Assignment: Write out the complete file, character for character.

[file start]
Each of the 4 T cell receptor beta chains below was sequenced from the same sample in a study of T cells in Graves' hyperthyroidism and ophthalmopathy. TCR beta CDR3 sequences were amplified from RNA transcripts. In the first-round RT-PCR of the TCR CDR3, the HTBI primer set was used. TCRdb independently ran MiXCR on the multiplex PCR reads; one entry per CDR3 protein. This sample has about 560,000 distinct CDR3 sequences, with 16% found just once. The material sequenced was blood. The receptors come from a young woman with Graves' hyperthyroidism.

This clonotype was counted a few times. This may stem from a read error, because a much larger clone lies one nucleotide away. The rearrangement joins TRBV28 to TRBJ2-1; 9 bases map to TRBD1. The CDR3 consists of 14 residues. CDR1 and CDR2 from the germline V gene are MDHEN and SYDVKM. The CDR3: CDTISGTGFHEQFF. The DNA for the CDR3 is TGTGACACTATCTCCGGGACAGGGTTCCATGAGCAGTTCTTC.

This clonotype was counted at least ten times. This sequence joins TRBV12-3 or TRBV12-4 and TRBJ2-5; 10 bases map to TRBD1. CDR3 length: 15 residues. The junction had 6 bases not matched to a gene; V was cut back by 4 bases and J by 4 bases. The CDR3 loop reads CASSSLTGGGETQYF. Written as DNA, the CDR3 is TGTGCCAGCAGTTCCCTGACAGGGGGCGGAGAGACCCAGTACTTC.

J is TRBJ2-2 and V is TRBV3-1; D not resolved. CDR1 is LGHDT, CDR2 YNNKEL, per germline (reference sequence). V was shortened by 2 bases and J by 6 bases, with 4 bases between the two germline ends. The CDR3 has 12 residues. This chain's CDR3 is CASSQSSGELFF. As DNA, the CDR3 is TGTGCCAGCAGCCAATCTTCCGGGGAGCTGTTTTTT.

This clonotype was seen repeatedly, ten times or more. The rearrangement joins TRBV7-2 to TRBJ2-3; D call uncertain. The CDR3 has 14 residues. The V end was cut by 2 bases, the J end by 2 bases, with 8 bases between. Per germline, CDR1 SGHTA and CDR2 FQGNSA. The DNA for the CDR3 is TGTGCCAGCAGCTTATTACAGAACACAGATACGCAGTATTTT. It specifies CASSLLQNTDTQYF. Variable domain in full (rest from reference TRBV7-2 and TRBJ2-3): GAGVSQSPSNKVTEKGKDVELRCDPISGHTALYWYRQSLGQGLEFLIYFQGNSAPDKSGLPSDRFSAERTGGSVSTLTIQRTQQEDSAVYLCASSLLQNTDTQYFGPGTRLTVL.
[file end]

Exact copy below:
Each of the 4 T cell receptor beta chains below was sequenced from the same sample in a study of T cells in Graves' hyperthyroidism and ophthalmopathy. TCR beta CDR3 sequences were amplified from RNA transcripts. In the first-round RT-PCR of the TCR CDR3, the HTBI primer set was used. TCRdb independently ran MiXCR on the multiplex PCR reads; one entry per CDR3 protein. This sample has about 560,000 distinct CDR3 sequences, with 16% found just once. The material sequenced was blood. The receptors come from a young woman with Graves' hyperthyroidism.

This clonotype was counted a few times. This may stem from a read error, because a much larger clone lies one nucleotide away. The rearrangement joins TRBV28 to TRBJ2-1; 9 bases map to TRBD1. The CDR3 consists of 14 residues. CDR1 and CDR2 from the germline V gene are MDHEN and SYDVKM. The CDR3: CDTISGTGFHEQFF. The DNA for the CDR3 is TGTGACACTATCTCCGGGACAGGGTTCCATGAGCAGTTCTTC.

This clonotype was counted at least ten times. This sequence joins TRBV12-3 or TRBV12-4 and TRBJ2-5; 10 bases map to TRBD1. CDR3 length: 15 residues. The junction had 6 bases not matched to a gene; V was cut back by 4 bases and J by 4 bases. The CDR3 loop reads CASSSLTGGGETQYF. Written as DNA, the CDR3 is TGTGCCAGCAGTTCCCTGACAGGGGGCGGAGAGACCCAGTACTTC.

J is TRBJ2-2 and V is TRBV3-1; D not resolved. CDR1 is LGHDT, CDR2 YNNKEL, per germline (reference sequence). V was shortened by 2 bases and J by 6 bases, with 4 bases between the two germline ends. The CDR3 has 12 residues. This chain's CDR3 is CASSQSSGELFF. As DNA, the CDR3 is TGTGCCAGCAGCCAATCTTCCGGGGAGCTGTTTTTT.

This clonotype was seen repeatedly, ten times or more. The rearrangement joins TRBV7-2 to TRBJ2-3; D call uncertain. The CDR3 has 14 residues. The V end was cut by 2 bases, the J end by 2 bases, with 8 bases between. Per germline, CDR1 SGHTA and CDR2 FQGNSA. The DNA for the CDR3 is TGTGCCAGCAGCTTATTACAGAACACAGATACGCAGTATTTT. It specifies CASSLLQNTDTQYF. Variable domain in full (rest from reference TRBV7-2 and TRBJ2-3): GAGVSQSPSNKVTEKGKDVELRCDPISGHTALYWYRQSLGQGLEFLIYFQGNSAPDKSGLPSDRFSAERTGGSVSTLTIQRTQQEDSAVYLCASSLLQNTDTQYFGPGTRLTVL.